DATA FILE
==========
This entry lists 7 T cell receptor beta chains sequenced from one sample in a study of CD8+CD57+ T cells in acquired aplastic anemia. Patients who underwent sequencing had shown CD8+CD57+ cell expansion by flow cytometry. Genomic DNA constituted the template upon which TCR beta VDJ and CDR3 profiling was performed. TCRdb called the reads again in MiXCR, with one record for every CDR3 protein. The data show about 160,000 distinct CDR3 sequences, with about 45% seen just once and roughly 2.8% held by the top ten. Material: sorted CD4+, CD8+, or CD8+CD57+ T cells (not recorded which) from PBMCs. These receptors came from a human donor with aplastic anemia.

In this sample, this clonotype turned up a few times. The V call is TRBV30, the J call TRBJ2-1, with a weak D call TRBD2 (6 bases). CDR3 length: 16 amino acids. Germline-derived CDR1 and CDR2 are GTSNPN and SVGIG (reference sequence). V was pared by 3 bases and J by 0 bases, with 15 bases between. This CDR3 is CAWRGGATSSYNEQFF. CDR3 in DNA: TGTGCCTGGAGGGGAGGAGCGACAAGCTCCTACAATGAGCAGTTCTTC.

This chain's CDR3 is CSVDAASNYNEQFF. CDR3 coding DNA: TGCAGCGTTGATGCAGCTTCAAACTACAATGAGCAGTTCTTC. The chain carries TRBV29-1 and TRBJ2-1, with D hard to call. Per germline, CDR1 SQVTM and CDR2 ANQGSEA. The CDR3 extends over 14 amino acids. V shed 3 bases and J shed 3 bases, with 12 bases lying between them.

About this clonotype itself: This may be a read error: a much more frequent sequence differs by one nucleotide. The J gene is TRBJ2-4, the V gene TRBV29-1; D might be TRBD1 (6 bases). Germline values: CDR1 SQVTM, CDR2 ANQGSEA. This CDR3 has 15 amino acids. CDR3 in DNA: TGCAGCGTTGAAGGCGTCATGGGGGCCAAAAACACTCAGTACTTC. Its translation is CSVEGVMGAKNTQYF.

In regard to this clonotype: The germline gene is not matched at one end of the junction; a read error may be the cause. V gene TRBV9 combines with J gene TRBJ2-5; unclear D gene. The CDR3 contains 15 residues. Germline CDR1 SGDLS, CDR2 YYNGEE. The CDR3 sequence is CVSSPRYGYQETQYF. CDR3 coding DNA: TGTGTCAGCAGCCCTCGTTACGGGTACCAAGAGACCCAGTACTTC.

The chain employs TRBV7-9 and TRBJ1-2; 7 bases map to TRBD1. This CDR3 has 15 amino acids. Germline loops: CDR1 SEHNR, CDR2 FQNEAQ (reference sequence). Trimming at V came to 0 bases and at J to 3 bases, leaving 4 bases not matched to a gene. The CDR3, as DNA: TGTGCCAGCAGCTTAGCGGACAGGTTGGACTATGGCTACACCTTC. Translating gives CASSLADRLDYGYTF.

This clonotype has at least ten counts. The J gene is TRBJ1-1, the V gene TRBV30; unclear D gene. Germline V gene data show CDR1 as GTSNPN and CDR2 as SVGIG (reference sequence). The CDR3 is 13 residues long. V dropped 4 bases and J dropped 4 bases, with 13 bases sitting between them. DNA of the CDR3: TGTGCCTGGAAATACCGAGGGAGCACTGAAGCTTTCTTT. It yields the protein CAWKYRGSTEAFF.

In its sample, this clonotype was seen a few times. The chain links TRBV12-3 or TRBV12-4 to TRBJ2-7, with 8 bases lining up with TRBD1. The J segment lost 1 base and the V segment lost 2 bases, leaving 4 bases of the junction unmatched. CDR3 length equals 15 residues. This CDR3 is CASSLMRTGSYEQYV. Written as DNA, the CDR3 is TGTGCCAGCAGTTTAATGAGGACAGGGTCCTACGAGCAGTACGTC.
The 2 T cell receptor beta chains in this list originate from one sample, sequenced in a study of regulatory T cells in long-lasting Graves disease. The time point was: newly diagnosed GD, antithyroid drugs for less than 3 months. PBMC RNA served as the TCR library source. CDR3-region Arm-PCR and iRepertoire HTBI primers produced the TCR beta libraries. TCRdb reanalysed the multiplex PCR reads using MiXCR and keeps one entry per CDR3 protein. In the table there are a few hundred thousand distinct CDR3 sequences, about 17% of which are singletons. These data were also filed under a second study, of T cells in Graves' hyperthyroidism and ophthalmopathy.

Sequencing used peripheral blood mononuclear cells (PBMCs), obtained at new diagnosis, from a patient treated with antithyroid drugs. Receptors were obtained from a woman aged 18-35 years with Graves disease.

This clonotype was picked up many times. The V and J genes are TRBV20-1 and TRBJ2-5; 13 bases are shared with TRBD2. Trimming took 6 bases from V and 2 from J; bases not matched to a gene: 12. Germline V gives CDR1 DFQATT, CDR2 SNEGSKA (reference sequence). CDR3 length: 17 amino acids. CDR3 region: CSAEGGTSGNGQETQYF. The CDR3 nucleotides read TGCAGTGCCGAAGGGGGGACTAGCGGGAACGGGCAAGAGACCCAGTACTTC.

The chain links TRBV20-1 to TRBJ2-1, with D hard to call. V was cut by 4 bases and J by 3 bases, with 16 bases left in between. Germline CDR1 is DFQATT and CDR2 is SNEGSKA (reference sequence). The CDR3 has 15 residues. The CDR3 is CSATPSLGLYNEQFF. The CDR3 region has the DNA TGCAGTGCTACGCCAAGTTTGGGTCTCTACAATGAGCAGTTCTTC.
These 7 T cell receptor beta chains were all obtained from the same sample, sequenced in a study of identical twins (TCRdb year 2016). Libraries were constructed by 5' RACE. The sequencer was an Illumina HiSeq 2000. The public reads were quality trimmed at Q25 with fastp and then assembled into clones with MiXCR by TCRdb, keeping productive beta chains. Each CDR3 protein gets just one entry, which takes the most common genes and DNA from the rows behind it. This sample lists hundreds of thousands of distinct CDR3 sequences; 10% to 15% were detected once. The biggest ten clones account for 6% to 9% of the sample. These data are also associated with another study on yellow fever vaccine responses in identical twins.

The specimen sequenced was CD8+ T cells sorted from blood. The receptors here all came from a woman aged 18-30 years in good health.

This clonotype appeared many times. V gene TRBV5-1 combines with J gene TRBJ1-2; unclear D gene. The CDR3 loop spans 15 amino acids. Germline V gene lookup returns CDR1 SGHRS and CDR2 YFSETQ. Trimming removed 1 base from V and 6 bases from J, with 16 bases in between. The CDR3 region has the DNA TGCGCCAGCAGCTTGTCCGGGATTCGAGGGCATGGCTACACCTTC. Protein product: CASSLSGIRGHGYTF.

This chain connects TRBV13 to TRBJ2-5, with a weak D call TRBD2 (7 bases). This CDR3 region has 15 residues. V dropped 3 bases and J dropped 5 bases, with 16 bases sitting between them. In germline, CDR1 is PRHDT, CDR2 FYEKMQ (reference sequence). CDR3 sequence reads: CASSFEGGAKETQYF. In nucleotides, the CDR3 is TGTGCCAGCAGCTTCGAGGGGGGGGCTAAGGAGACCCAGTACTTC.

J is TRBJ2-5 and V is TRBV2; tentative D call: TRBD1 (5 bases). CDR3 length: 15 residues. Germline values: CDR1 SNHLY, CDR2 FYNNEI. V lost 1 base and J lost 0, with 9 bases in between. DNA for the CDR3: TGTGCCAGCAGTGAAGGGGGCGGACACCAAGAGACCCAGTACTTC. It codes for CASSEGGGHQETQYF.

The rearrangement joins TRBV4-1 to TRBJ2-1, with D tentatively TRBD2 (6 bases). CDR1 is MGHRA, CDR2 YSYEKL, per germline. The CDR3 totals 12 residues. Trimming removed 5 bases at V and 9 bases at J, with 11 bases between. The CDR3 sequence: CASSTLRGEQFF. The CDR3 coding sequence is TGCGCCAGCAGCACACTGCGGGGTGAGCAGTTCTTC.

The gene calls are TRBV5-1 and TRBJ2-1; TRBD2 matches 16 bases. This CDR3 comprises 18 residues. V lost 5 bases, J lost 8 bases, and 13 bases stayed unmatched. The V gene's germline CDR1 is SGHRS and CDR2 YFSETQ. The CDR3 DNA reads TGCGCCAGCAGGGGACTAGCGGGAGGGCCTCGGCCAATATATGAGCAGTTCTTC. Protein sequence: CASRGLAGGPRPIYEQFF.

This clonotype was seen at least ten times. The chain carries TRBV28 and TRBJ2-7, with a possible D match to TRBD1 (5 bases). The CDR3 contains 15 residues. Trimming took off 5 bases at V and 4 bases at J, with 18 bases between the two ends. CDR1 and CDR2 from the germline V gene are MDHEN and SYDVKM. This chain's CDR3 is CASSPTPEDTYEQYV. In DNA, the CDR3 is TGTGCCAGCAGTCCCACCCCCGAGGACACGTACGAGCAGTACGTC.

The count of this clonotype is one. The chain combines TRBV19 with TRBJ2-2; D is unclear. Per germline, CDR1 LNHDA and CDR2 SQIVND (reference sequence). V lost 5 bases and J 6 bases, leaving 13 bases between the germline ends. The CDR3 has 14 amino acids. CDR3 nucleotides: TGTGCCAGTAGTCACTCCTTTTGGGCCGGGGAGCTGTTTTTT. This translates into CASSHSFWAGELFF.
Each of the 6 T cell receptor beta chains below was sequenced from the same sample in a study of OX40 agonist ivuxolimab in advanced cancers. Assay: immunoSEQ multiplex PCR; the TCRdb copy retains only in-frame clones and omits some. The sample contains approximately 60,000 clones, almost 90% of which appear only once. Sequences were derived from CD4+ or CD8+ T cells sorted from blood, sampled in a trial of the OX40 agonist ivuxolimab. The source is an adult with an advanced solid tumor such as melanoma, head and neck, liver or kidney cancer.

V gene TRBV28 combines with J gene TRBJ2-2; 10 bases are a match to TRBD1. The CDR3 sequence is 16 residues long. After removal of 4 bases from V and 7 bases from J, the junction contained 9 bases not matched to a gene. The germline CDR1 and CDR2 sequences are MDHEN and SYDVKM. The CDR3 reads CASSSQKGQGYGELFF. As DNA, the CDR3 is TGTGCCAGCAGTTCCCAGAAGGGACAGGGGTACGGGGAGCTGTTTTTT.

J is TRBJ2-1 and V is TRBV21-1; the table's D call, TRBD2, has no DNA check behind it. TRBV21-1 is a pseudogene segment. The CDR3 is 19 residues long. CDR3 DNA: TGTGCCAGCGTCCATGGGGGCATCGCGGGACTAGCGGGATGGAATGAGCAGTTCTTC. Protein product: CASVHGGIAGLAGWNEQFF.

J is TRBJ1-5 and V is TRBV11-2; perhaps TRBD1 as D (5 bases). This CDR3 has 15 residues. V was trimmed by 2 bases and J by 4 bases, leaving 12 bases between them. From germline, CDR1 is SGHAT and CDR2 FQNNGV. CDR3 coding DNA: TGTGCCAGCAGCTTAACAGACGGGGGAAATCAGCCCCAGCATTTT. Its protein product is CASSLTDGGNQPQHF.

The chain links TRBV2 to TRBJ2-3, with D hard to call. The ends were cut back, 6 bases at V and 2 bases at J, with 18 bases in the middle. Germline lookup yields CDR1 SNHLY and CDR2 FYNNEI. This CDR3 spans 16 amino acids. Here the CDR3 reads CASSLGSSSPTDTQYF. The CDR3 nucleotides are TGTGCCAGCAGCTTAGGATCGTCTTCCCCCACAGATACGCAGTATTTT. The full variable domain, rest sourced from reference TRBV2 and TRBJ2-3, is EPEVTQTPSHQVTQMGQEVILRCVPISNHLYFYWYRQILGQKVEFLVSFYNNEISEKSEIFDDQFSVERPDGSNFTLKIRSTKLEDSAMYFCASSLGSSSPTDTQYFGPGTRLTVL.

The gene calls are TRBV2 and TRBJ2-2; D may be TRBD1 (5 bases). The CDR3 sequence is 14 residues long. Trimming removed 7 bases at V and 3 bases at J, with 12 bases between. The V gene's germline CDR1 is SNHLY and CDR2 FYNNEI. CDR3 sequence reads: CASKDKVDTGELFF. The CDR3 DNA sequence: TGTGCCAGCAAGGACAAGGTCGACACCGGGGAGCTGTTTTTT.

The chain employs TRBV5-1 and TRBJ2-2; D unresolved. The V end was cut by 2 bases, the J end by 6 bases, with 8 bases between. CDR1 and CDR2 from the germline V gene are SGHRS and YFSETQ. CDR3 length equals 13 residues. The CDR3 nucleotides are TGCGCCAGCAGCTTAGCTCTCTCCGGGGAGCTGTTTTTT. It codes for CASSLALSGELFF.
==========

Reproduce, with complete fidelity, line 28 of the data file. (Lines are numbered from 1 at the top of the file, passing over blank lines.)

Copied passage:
The chain employs TRBV5-1 and TRBJ2-2; D unresolved. The V end was cut by 2 bases, the J end by 6 bases, with 8 bases between. CDR1 and CDR2 from the germline V gene are SGHRS and YFSETQ. CDR3 length equals 13 residues. The CDR3 nucleotides are TGCGCCAGCAGCTTAGCTCTCTCCGGGGAGCTGTTTTTT. It codes for CASSLALSGELFF.